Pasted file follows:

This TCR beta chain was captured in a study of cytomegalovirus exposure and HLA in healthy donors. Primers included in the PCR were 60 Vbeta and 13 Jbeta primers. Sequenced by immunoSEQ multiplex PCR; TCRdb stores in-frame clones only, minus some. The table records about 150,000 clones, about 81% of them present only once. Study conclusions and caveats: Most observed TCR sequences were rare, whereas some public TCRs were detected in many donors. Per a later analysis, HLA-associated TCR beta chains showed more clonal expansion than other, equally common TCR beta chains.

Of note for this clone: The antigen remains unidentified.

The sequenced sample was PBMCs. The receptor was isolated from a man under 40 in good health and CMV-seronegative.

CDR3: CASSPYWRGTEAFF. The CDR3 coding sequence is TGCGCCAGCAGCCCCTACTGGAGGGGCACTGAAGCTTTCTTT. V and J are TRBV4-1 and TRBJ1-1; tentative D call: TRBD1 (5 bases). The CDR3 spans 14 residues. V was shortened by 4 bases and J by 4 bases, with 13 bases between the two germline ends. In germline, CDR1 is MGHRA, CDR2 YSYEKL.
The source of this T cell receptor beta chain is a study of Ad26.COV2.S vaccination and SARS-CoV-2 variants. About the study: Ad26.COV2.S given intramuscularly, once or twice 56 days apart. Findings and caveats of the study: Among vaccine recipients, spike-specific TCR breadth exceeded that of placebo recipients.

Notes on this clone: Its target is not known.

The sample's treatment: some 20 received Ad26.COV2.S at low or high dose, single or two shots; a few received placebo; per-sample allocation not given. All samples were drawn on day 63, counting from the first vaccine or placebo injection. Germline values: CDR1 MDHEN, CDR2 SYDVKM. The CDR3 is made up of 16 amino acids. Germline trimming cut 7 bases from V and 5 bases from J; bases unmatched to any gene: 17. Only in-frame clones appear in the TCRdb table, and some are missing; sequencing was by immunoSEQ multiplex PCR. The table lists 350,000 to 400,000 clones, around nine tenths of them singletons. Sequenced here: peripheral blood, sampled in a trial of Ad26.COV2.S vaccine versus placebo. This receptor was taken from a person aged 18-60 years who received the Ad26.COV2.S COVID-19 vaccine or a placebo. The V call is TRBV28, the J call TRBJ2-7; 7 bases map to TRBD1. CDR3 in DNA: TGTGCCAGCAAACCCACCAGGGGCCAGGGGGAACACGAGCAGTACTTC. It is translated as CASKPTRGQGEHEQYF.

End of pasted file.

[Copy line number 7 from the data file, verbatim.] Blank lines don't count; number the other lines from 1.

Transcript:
The sample's treatment: some 20 received Ad26.COV2.S at low or high dose, single or two shots; a few received placebo; per-sample allocation not given. All samples were drawn on day 63, counting from the first vaccine or placebo injection. Germline values: CDR1 MDHEN, CDR2 SYDVKM. The CDR3 is made up of 16 amino acids. Germline trimming cut 7 bases from V and 5 bases from J; bases unmatched to any gene: 17. Only in-frame clones appear in the TCRdb table, and some are missing; sequencing was by immunoSEQ multiplex PCR. The table lists 350,000 to 400,000 clones, around nine tenths of them singletons. Sequenced here: peripheral blood, sampled in a trial of Ad26.COV2.S vaccine versus placebo. This receptor was taken from a person aged 18-60 years who received the Ad26.COV2.S COVID-19 vaccine or a placebo. The V call is TRBV28, the J call TRBJ2-7; 7 bases map to TRBD1. CDR3 in DNA: TGTGCCAGCAAACCCACCAGGGGCCAGGGGGAACACGAGCAGTACTTC. It is translated as CASKPTRGQGEHEQYF.